About a month ago I wrote a post called “The coming wave of second mortgage writedowns” the gist of which was that the big four banks Citi, JP, BofA, and Wells had a shed load of exposure to now worthless second mortgages. With many first mortgages now hopelessly underwater, it stands to reason that second mortgages on those same properties have zero value.
The big four are certainly well aware of this problem and are looking for ways to extend the wherewithal of underwater borrowers and pretend they don’t need to take losses on these loans. On paper, these companies are very well capitalized. However, in the real world, the likely losses they must eventually take on loans already on their books would probably render them insolvent.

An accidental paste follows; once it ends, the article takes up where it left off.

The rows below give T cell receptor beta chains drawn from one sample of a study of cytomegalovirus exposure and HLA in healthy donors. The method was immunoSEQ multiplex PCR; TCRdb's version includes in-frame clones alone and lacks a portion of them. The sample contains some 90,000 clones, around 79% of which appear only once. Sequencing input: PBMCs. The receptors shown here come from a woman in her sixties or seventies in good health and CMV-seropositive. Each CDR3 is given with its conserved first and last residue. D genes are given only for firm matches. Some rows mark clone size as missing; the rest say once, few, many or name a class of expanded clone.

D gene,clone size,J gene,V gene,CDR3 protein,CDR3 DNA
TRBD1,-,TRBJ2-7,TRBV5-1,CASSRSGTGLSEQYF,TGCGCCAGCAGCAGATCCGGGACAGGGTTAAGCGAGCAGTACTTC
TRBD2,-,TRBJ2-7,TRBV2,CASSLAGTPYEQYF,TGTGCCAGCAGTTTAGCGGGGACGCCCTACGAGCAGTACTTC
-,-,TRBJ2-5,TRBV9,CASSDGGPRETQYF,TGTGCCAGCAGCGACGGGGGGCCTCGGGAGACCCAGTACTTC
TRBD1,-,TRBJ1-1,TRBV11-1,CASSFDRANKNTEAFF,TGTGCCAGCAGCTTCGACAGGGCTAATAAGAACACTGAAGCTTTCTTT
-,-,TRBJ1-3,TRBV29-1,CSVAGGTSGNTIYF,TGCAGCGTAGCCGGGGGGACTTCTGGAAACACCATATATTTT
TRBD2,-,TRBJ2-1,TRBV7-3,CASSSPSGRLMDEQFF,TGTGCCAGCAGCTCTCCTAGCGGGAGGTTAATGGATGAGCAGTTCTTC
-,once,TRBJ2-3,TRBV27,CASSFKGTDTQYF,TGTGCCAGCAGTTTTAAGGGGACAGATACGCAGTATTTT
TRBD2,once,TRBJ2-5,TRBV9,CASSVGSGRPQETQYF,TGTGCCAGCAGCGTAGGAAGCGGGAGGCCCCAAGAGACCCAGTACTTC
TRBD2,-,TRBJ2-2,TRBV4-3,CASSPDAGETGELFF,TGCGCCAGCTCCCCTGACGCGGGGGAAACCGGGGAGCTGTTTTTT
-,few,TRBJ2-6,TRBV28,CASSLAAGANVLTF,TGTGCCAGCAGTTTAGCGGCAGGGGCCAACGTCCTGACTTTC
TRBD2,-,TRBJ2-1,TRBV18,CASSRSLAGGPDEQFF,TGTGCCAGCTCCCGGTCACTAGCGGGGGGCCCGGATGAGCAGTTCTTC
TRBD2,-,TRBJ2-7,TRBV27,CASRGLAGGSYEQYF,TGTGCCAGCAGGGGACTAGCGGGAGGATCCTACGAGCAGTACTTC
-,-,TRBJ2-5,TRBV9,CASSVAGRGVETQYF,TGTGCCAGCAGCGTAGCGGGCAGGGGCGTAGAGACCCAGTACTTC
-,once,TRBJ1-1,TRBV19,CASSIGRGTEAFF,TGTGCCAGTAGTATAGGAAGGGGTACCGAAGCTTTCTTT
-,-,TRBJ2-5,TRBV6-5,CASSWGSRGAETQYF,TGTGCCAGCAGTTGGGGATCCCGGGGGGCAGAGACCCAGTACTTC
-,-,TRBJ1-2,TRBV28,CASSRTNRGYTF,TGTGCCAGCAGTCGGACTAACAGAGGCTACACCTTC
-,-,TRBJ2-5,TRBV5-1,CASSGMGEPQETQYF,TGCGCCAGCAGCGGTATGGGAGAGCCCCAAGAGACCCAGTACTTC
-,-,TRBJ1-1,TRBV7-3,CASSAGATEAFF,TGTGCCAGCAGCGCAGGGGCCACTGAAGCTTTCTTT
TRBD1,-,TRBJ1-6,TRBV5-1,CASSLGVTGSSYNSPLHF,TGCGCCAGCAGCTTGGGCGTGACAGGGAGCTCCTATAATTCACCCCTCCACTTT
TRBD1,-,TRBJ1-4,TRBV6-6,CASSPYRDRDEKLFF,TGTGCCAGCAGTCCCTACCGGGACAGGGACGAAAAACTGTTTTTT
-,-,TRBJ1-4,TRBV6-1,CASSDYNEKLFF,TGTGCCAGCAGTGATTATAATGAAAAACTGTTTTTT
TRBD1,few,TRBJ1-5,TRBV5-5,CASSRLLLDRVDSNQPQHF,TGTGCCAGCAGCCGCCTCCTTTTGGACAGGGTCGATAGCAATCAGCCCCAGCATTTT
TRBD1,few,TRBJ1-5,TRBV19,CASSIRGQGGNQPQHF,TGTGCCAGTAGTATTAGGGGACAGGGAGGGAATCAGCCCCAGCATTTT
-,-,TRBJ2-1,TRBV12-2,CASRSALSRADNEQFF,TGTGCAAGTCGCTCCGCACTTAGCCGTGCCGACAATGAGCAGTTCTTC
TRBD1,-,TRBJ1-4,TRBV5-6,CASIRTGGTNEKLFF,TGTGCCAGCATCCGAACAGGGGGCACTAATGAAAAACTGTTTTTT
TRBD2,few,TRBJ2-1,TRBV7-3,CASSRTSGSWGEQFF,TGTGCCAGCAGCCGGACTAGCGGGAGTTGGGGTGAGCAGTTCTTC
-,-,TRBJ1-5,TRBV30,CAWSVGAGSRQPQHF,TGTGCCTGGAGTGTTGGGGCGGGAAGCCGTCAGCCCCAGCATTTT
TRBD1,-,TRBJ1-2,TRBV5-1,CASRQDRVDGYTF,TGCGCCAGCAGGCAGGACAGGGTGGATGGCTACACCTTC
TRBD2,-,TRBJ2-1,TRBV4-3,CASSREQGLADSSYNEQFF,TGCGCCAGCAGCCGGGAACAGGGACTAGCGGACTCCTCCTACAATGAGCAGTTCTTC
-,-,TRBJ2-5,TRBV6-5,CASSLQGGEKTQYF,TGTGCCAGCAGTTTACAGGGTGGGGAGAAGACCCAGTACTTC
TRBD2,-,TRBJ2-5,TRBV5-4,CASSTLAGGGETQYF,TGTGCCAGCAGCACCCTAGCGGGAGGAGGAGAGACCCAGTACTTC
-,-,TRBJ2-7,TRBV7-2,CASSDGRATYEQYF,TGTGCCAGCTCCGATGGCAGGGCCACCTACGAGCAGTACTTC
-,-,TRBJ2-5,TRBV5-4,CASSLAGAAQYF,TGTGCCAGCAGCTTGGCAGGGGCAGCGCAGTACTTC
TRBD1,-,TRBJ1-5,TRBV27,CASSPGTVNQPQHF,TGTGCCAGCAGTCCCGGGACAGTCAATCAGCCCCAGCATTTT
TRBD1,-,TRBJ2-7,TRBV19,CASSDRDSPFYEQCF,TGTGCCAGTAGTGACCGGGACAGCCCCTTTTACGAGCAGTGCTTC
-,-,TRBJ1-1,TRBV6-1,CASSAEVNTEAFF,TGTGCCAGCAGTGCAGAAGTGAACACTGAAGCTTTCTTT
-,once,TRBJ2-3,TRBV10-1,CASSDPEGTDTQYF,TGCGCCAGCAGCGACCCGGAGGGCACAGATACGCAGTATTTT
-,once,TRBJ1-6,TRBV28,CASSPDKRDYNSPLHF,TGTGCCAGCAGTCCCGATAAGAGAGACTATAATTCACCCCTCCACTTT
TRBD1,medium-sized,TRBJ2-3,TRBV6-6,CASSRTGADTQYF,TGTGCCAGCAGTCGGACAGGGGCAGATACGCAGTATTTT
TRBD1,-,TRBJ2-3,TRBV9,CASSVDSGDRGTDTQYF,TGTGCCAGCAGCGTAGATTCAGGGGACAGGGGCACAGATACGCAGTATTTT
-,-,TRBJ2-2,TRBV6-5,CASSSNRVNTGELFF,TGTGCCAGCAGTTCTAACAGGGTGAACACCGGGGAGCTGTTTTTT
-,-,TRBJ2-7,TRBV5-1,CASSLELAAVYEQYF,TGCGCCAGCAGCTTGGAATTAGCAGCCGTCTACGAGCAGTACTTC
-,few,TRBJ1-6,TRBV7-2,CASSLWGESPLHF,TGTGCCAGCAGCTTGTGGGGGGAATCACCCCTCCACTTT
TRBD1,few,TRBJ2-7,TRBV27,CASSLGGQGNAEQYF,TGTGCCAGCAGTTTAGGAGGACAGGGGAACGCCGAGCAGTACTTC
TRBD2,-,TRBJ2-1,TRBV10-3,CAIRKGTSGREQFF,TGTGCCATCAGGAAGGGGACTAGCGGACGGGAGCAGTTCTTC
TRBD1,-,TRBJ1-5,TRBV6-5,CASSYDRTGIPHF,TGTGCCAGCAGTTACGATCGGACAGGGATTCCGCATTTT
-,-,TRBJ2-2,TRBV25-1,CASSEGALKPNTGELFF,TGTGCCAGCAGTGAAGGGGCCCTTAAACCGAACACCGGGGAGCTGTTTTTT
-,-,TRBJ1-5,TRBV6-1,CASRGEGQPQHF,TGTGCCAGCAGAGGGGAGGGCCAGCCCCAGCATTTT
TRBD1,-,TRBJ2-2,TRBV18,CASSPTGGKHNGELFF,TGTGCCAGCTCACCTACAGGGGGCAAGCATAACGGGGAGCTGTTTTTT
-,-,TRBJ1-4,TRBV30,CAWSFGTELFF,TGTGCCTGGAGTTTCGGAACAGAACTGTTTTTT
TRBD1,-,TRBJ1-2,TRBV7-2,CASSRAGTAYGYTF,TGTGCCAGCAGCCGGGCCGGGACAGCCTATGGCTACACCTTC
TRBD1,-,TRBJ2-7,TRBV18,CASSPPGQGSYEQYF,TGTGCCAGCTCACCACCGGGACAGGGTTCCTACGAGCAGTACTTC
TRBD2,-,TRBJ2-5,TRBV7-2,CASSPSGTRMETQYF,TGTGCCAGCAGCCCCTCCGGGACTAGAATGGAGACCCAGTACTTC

So, what’s it all mean? Here is my nutshell view:
- Remember, the financial crisis is a byproduct of the housing bubble which was directly caused by bi-partisan government policy. It is in all politicians’ best interest to keep this fact obscured by avoiding a second wave crisis.
- The big four banks will not be allowed to fail, nor will there be more bailouts. The only course remaining is for the banks to ease into their losses gradually over the next several years by using earnings to shore up their capital base. Government regulators will not only allow, but encourage this.
- Lending will, of necessity, be constrained. This in turn, will constrain the economy.
- A lousy economy makes for lousy politics. Expect more populist outrage and scapegoating.
Bottom Line: The Great Recession won’t really end until the banks have restored their capital bases, which could take years and years. The economy will remain ugly and politics will get uglier, if such a thing is possible.